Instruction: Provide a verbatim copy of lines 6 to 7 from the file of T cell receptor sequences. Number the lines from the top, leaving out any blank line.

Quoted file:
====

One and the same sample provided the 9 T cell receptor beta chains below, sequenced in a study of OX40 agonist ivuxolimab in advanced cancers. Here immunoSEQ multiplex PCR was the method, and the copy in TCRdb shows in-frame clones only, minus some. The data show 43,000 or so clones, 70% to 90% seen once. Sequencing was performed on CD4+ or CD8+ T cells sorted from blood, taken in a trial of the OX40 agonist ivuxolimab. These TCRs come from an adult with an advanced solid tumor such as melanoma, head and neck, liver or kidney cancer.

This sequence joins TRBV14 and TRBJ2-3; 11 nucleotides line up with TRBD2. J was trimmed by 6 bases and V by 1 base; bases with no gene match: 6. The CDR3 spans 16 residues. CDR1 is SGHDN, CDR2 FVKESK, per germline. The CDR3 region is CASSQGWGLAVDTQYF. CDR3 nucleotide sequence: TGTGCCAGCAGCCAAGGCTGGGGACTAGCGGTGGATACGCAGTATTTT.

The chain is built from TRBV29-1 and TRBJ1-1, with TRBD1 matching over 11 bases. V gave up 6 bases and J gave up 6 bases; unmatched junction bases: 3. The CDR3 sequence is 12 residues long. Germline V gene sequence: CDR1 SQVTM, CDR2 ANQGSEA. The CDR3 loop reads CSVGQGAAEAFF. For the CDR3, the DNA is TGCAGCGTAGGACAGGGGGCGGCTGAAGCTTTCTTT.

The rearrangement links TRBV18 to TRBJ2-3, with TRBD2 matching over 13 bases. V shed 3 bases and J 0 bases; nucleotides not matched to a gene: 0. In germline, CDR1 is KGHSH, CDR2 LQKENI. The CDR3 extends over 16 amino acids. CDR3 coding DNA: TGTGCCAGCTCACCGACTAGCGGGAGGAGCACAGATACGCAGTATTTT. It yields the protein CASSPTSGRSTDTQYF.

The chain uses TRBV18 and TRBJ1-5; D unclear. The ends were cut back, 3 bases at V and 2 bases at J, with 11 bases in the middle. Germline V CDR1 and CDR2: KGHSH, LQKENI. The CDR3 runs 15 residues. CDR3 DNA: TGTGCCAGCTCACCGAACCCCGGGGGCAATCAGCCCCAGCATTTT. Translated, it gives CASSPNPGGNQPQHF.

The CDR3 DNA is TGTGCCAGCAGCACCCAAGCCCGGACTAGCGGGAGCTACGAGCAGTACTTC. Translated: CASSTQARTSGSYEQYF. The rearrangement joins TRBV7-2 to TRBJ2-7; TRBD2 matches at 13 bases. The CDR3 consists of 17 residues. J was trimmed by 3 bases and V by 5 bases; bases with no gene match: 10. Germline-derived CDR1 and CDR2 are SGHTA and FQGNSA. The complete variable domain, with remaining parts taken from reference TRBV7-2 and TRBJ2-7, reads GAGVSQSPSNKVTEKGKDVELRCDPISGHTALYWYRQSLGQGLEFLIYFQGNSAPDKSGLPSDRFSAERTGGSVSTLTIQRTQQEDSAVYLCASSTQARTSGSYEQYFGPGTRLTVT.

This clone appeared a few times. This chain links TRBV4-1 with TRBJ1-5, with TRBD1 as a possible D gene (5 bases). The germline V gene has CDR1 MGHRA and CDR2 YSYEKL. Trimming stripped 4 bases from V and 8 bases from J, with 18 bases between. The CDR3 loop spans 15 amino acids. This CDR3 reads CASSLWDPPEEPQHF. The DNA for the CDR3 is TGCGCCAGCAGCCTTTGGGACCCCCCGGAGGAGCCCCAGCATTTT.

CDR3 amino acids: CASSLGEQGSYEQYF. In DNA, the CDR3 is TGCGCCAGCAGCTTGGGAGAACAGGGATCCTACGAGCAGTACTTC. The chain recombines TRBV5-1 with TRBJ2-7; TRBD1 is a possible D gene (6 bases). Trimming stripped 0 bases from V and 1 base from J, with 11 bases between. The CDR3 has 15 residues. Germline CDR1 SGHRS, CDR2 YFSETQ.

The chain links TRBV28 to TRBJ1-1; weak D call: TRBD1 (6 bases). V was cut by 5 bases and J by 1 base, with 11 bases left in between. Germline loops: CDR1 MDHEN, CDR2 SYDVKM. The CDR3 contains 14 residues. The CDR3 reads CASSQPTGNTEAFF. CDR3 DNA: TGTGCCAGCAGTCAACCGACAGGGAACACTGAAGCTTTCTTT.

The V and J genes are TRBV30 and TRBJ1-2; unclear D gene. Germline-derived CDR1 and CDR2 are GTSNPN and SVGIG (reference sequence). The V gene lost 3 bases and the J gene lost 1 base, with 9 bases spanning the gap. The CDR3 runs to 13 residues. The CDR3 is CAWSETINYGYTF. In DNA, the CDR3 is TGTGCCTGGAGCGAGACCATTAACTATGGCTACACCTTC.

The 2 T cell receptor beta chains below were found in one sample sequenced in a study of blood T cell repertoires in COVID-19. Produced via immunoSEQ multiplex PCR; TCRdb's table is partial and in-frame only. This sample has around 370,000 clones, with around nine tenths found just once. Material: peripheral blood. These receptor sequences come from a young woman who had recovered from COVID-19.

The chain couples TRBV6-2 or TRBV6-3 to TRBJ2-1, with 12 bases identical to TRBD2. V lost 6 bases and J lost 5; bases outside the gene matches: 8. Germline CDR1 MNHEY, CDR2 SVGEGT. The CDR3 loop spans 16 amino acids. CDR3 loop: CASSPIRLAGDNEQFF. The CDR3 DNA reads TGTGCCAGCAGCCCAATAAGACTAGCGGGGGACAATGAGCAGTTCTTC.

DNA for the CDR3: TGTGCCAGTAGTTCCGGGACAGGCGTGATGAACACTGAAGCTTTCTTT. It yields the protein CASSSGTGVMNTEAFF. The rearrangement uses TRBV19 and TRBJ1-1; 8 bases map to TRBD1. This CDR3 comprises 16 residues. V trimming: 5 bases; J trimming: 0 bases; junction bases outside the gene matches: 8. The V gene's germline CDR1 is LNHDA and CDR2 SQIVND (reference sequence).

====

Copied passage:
The CDR3 DNA is TGTGCCAGCAGCACCCAAGCCCGGACTAGCGGGAGCTACGAGCAGTACTTC. Translated: CASSTQARTSGSYEQYF. The rearrangement joins TRBV7-2 to TRBJ2-7; TRBD2 matches at 13 bases. The CDR3 consists of 17 residues. J was trimmed by 3 bases and V by 5 bases; bases with no gene match: 10. Germline-derived CDR1 and CDR2 are SGHTA and FQGNSA. The complete variable domain, with remaining parts taken from reference TRBV7-2 and TRBJ2-7, reads GAGVSQSPSNKVTEKGKDVELRCDPISGHTALYWYRQSLGQGLEFLIYFQGNSAPDKSGLPSDRFSAERTGGSVSTLTIQRTQQEDSAVYLCASSTQARTSGSYEQYFGPGTRLTVT.

This clone appeared a few times. This chain links TRBV4-1 with TRBJ1-5, with TRBD1 as a possible D gene (5 bases). The germline V gene has CDR1 MGHRA and CDR2 YSYEKL. Trimming stripped 4 bases from V and 8 bases from J, with 18 bases between. The CDR3 loop spans 15 amino acids. This CDR3 reads CASSLWDPPEEPQHF. The DNA for the CDR3 is TGCGCCAGCAGCCTTTGGGACCCCCCGGAGGAGCCCCAGCATTTT.